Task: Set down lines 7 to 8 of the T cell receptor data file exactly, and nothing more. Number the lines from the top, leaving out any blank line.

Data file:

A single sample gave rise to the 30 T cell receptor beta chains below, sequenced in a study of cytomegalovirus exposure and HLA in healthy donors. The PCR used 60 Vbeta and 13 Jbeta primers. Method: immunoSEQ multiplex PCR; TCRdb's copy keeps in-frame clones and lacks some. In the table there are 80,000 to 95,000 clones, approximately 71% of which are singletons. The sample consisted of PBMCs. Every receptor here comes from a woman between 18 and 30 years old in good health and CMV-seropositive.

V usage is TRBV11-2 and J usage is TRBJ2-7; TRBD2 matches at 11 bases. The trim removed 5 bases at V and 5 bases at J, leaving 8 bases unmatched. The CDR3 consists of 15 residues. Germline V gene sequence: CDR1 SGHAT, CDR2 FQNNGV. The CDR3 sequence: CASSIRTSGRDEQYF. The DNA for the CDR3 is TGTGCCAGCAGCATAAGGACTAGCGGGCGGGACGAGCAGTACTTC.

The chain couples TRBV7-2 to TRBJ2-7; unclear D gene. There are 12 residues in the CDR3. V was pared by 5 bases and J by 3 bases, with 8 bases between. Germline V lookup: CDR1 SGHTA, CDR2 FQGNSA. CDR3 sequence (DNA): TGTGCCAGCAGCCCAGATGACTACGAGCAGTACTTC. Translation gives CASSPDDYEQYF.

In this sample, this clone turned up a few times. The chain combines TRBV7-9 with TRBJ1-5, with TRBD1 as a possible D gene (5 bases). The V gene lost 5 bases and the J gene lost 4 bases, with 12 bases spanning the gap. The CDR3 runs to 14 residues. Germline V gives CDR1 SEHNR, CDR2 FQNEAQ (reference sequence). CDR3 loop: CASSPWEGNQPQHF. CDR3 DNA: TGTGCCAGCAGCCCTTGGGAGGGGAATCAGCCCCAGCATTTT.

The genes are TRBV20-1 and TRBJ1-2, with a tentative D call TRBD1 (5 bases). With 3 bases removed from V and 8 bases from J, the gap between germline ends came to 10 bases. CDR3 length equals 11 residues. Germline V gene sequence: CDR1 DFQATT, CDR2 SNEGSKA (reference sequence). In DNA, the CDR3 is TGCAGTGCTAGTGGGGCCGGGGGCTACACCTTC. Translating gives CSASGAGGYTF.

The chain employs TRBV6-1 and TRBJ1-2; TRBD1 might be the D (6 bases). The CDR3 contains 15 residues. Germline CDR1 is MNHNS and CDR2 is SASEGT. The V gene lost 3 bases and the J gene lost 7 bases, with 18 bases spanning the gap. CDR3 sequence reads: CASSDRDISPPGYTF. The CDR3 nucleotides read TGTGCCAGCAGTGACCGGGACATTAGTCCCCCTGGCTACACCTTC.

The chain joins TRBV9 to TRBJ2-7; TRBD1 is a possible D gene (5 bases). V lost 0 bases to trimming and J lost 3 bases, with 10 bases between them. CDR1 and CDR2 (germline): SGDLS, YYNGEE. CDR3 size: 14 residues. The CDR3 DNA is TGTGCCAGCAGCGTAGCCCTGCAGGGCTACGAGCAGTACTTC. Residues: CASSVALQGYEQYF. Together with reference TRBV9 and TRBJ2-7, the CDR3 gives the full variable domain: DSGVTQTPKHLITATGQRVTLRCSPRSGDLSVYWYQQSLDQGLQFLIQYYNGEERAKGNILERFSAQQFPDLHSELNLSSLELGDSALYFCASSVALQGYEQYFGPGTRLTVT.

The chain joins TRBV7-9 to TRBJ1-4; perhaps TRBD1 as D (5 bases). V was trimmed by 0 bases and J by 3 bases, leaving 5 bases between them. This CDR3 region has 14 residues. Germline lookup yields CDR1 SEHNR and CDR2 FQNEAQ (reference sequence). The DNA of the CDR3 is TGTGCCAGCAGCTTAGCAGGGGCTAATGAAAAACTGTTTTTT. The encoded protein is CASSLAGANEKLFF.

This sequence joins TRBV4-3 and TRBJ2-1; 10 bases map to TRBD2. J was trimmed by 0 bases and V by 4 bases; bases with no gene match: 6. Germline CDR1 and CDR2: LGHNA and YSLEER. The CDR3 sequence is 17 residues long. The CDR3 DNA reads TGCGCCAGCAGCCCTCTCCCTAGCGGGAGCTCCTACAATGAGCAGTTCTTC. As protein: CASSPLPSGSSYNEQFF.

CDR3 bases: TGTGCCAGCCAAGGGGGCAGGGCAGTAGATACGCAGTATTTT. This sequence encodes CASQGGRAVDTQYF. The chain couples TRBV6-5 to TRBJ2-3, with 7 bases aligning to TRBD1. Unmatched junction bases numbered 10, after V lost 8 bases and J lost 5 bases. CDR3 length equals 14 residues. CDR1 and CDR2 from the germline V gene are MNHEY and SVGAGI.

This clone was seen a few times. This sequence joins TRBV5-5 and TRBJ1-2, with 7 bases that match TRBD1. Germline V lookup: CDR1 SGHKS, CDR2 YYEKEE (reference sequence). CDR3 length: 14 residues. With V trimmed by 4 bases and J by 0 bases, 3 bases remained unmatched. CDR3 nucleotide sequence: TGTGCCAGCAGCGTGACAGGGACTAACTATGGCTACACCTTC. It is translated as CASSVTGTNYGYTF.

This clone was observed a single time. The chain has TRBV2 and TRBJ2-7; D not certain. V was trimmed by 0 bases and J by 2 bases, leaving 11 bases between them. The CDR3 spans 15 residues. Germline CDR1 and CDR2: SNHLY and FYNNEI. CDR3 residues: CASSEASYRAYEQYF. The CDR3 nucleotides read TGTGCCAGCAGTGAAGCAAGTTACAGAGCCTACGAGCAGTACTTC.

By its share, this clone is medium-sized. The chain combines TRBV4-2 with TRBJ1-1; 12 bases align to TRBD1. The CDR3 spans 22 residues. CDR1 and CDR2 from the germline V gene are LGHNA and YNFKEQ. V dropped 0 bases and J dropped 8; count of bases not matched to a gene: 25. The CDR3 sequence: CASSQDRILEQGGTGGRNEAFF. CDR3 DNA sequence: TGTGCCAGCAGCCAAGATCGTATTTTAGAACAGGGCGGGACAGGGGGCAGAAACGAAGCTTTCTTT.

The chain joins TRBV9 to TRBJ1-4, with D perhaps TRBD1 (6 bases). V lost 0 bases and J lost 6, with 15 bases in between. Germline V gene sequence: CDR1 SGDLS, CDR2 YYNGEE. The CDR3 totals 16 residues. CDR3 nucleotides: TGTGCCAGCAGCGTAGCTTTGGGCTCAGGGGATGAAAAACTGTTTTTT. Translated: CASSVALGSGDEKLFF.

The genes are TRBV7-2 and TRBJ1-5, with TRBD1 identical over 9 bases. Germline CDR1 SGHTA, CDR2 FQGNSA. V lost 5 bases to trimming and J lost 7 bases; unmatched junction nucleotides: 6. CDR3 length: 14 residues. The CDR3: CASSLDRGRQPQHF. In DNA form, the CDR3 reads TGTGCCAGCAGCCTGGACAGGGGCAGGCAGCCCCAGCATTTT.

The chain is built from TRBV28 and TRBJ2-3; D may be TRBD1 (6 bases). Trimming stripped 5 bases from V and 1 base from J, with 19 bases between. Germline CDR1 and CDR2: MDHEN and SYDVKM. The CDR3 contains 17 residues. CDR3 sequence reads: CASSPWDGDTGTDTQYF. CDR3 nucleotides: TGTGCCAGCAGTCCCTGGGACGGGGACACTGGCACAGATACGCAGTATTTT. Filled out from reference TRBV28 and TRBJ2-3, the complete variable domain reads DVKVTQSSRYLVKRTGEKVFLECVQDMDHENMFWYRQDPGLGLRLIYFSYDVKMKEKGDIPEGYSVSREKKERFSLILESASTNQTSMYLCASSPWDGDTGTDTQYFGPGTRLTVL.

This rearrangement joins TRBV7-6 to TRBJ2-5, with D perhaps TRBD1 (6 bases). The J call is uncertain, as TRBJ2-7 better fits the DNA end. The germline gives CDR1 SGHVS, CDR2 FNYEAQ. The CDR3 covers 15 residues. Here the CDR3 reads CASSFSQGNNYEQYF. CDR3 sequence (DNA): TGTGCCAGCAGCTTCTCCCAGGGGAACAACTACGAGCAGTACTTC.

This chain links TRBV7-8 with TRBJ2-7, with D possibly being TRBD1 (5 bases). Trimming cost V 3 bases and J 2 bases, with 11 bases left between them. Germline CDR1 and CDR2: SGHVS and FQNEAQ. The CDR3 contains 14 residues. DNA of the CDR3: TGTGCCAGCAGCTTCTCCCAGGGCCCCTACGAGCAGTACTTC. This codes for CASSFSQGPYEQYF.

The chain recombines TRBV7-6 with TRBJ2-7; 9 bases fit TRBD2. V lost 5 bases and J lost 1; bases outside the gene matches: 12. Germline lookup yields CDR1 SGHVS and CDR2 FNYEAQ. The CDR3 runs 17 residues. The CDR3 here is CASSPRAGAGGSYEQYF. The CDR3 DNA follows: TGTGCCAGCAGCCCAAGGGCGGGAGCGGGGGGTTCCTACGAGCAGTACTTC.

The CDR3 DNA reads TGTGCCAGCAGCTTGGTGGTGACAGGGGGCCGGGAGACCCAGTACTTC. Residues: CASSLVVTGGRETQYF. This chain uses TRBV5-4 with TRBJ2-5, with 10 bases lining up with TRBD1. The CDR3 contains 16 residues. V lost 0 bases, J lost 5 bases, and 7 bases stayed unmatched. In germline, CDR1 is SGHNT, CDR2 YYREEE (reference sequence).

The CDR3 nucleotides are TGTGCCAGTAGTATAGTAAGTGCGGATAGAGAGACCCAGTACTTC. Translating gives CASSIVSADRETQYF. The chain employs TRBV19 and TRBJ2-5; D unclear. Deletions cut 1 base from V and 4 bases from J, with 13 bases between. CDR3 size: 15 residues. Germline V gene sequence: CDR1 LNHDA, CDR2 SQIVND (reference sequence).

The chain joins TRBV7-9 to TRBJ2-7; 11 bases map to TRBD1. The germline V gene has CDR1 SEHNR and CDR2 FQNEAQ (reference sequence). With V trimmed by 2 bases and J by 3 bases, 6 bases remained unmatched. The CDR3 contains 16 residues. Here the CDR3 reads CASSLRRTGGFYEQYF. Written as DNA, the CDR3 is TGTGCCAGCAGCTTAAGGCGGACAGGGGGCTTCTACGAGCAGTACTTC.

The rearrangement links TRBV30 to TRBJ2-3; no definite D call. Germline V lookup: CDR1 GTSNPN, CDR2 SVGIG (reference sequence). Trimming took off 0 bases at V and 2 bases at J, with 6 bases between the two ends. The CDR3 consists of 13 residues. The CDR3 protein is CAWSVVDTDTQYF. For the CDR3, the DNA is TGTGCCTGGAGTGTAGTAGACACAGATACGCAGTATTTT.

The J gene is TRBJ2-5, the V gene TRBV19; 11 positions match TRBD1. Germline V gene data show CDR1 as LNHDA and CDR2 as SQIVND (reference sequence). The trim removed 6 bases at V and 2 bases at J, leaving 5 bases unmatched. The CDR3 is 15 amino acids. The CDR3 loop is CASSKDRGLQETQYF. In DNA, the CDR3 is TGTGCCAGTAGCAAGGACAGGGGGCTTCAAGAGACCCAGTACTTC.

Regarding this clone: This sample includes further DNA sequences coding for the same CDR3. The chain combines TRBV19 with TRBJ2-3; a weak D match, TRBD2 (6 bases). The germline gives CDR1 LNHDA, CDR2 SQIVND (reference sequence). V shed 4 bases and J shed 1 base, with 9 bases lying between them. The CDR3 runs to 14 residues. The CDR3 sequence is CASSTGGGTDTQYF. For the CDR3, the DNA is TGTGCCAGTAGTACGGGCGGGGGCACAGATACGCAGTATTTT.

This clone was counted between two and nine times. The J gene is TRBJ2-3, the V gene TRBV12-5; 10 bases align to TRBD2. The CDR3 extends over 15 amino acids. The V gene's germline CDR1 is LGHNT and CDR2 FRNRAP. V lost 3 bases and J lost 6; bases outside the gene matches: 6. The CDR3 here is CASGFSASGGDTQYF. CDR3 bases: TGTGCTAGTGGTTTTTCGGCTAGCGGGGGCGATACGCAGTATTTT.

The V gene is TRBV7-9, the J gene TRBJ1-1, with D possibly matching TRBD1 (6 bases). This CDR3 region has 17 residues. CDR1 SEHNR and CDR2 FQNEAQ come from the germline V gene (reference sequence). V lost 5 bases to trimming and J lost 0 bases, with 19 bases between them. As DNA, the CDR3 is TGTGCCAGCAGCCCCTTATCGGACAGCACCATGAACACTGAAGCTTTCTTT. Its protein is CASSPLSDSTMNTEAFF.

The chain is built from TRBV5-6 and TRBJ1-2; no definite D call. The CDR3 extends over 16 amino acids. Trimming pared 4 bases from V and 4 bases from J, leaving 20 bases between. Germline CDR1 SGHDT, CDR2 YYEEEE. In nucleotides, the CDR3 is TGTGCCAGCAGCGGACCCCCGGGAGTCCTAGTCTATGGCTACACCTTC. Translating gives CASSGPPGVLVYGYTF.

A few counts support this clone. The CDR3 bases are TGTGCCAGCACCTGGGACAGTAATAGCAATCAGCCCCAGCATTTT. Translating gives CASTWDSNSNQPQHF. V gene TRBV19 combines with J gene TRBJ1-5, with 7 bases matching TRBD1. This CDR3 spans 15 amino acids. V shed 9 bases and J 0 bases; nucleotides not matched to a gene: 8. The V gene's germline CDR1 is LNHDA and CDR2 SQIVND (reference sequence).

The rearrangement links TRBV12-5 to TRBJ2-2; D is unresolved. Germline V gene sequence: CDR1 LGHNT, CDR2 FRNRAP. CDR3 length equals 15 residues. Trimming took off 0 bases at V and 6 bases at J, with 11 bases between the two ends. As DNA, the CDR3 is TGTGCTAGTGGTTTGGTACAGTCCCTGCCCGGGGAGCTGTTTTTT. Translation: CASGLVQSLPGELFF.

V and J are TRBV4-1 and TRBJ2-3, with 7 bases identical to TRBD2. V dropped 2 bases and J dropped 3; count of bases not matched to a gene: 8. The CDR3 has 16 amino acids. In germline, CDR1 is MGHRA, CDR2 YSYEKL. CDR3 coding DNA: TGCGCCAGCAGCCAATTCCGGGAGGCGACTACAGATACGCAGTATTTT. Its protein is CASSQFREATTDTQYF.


The chain joins TRBV9 to TRBJ2-7; TRBD1 is a possible D gene (5 bases). V lost 0 bases to trimming and J lost 3 bases, with 10 bases between them. CDR1 and CDR2 (germline): SGDLS, YYNGEE. CDR3 size: 14 residues. The CDR3 DNA is TGTGCCAGCAGCGTAGCCCTGCAGGGCTACGAGCAGTACTTC. Residues: CASSVALQGYEQYF. Together with reference TRBV9 and TRBJ2-7, the CDR3 gives the full variable domain: DSGVTQTPKHLITATGQRVTLRCSPRSGDLSVYWYQQSLDQGLQFLIQYYNGEERAKGNILERFSAQQFPDLHSELNLSSLELGDSALYFCASSVALQGYEQYFGPGTRLTVT.

The chain joins TRBV7-9 to TRBJ1-4; perhaps TRBD1 as D (5 bases). V was trimmed by 0 bases and J by 3 bases, leaving 5 bases between them. This CDR3 region has 14 residues. Germline lookup yields CDR1 SEHNR and CDR2 FQNEAQ (reference sequence). The DNA of the CDR3 is TGTGCCAGCAGCTTAGCAGGGGCTAATGAAAAACTGTTTTTT. The encoded protein is CASSLAGANEKLFF.